Maiden drilling confirms VMS mineralisation at Dreadnought’s Tarraji-Yampi nickel-copper-gold project

Dreadnought Resources ASX DRE massive sulphides VMS mineralisation Chianti
The first drill hole at the Chianti target has confirmed VMS mineralisation in the upper EM plate.

Maiden drilling by Dreadnought Resources (ASX: DRE) at the Chianti volcanogenic massive sulphide target within the Tarraji-Yampi nickel-copper-gold project in WA’s West Kimberley region has confirmed the existence of VMS mineralisation in the target’s upper electromagnetic (EM) plate.

Reports show that drilling intersected sulphides over an interval of 12.7 metres including a thick stringer zone of sulphide mineralisation followed by massive to semi-massive sulphides.

Drilling activities commenced this month, with the maiden hole being the first drilled at Chianti since the early 1970s.

Managing director Dean Tuck said it confirmed the company’s choice of geophysical methods in identifying VMS mineralisation.

“[Our] exploration model and geophysical techniques have been confirmed [as effective] and will open up the wider Chianti VMS target to exploration,” he said.

“VMS deposits tend to occur in clusters and we believe this highlights the potential for the rest of the VTEM (versatile time domain electromagnetic) anomaly at Chianti to contain additional non-outcropping mineralisation.”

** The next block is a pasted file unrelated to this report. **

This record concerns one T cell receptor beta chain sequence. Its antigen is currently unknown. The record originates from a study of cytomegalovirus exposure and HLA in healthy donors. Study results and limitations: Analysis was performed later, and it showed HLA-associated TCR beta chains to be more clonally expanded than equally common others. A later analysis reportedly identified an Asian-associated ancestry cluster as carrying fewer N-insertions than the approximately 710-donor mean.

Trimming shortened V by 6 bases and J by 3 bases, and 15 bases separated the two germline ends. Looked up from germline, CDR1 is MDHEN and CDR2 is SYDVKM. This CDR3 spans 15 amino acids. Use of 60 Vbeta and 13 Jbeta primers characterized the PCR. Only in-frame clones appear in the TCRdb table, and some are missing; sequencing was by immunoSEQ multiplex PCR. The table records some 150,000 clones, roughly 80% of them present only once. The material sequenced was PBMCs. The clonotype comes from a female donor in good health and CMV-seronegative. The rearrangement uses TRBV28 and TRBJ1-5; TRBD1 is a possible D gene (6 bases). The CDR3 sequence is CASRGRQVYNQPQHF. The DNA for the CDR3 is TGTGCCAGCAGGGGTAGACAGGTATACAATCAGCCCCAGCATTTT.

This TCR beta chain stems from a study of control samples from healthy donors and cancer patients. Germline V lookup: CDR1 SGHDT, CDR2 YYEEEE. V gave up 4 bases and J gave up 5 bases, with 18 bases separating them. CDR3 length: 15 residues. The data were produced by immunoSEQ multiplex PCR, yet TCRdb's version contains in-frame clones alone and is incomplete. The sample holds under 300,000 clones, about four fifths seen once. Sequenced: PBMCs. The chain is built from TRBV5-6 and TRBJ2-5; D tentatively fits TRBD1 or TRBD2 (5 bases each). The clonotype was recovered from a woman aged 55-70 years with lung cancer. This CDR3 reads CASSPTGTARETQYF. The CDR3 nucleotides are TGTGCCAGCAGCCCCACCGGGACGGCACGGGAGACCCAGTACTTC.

Mr Tuck said the company would now move onto a larger and stronger EM plate sitting beneath the plate just drilled.

Chianti history

Chianti was originally defined by Australian Consolidated Minerals in 1972.

An airborne VTEM survey in 2015 highlighted a conductor beneath the target, and a recent ground-based fixed loop electromagnetic survey identified two strong EM plates.

Both plates have been associated with outcropping and recent rock chip sampled gossans covering approximately 200 metres of strike.

Mr Tuck said that the EM plates create compelling high priority targets for drill testing when combined with the rock chips and previous drill intercepts.

First-mover opportunity

The Tarraji-Yampi project is based across a significant land holding in the highly-prospective West Kimberley region near Derby.

The project area had been locked up since 1978 as a Defence Force reserve and was recently opened under the federal government’s co-existence regime which aims to balance Defence Force needs with the need of other parties including Aboriginal groups, the resources industry, pastoralists and state governments.

Mr Tuck said the project presents Dreadnought with a “rare first mover opportunity” in WA, with known outcropping mineralisation and historic workings from the early 1900s which have seen no modern exploration.

The project boasts three styles of mineralisation – VMS; Proterozoic copper-gold (or IOCG); and magmatic sulphide containing nickel-copper-platinum group elements.

Numerous high-priority nickel, copper and gold drill targets have been identified from recent VTEM surveys, historical drilling and surface sampling of outcropping mineralisation.

At mid-morning, shares in Dreadnought Resources were up 25% to $0.010.

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